In Chrzanowski v. Bianchi, the Seventh Circuit considered the line between private speech of public employees on a matter of public concern, which is protected under the First Amendment, and speech made pursuant to a public employee’s professional duties, which is not protected.
The plaintiff was terminated from his position as an Assistant State’s Attorney after he testified pursuant to subpoenas before a grand jury and at trial regarding alleged wrongdoing by his employer, the McHenry County State’s Attorney. Specifically, his testimony involved allegations of improper interference by the State’s Attorney in one of the ASA’s cases. While the district court found that the ASA’s speech fell under his broad duties in the administration of justice and was thus not protected, the Seventh Circuit disagreed.
The Seventh Circuit explained that the determinative question is whether the speech is made as part of the employee’s typical work duties; in other words, whether it is his/her work product or part of the tasks the employer pays him/her to do. That the speech concerned the ASA’s employment did not mean that making it was part of his official responsibilities as a felony prosecutor. The court found that the ASA testifying about his employment was no different from a schoolteacher writing an editorial critical of the school board – both fall outside the employees’ duties of employment and are protected.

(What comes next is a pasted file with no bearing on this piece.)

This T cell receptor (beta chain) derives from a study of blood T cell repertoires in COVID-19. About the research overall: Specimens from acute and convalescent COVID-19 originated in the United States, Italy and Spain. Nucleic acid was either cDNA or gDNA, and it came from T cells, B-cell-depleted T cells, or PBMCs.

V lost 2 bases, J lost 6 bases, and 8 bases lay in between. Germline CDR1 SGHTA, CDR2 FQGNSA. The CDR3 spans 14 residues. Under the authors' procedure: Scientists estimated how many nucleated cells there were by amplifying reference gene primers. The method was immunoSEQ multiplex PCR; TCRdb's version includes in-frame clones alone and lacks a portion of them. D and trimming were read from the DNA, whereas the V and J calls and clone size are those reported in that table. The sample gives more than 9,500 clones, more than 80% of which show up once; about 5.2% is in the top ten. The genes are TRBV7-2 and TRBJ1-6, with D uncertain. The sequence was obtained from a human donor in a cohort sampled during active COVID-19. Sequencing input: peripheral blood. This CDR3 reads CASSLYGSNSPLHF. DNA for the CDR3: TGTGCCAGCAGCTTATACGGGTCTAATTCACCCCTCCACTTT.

Further, the court emphasized that when a public employee testifies pursuant to a subpoena he/she is speaking as a citizen, and the public has a significant interest in witnesses giving truthful testimony. Finally, the government cannot tell its employees what to say in court.
The Seventh Circuit found that the State’s Attorney was not entitled to qualified immunity (qualified immunity shields public officials from liability for the violation of rights that are not clearly established at the time of the action) because the right of a public employee not to be retaliated against for truthful speech pursuant to a subpoena was clearly established. The district court, however, had previously found to the contrary. As exemplified by the differing opinions of the district court and the Seventh Circuit, the contours of the free speech rights of public employees can be challenging to define. Public employers should carefully consider any contemplated discipline related to the speech of an employee.